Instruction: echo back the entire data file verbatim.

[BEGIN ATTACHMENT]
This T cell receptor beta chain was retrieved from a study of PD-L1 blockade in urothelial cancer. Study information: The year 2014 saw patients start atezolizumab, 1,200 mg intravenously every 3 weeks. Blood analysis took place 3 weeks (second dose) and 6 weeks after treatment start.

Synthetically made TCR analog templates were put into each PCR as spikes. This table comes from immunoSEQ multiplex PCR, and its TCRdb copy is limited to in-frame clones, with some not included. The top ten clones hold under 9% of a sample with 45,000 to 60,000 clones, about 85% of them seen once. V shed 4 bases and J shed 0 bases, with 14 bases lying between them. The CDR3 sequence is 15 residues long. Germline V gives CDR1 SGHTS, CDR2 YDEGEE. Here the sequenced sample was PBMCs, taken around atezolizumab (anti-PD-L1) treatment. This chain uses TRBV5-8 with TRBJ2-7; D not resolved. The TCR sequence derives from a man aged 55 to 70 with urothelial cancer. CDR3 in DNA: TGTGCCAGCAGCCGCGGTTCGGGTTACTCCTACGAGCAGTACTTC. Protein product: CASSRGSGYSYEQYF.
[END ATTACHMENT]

This T cell receptor beta chain was retrieved from a study of PD-L1 blockade in urothelial cancer. Study information: The year 2014 saw patients start atezolizumab, 1,200 mg intravenously every 3 weeks. Blood analysis took place 3 weeks (second dose) and 6 weeks after treatment start.

Synthetically made TCR analog templates were put into each PCR as spikes. This table comes from immunoSEQ multiplex PCR, and its TCRdb copy is limited to in-frame clones, with some not included. The top ten clones hold under 9% of a sample with 45,000 to 60,000 clones, about 85% of them seen once. V shed 4 bases and J shed 0 bases, with 14 bases lying between them. The CDR3 sequence is 15 residues long. Germline V gives CDR1 SGHTS, CDR2 YDEGEE. Here the sequenced sample was PBMCs, taken around atezolizumab (anti-PD-L1) treatment. This chain uses TRBV5-8 with TRBJ2-7; D not resolved. The TCR sequence derives from a man aged 55 to 70 with urothelial cancer. CDR3 in DNA: TGTGCCAGCAGCCGCGGTTCGGGTTACTCCTACGAGCAGTACTTC. Protein product: CASSRGSGYSYEQYF.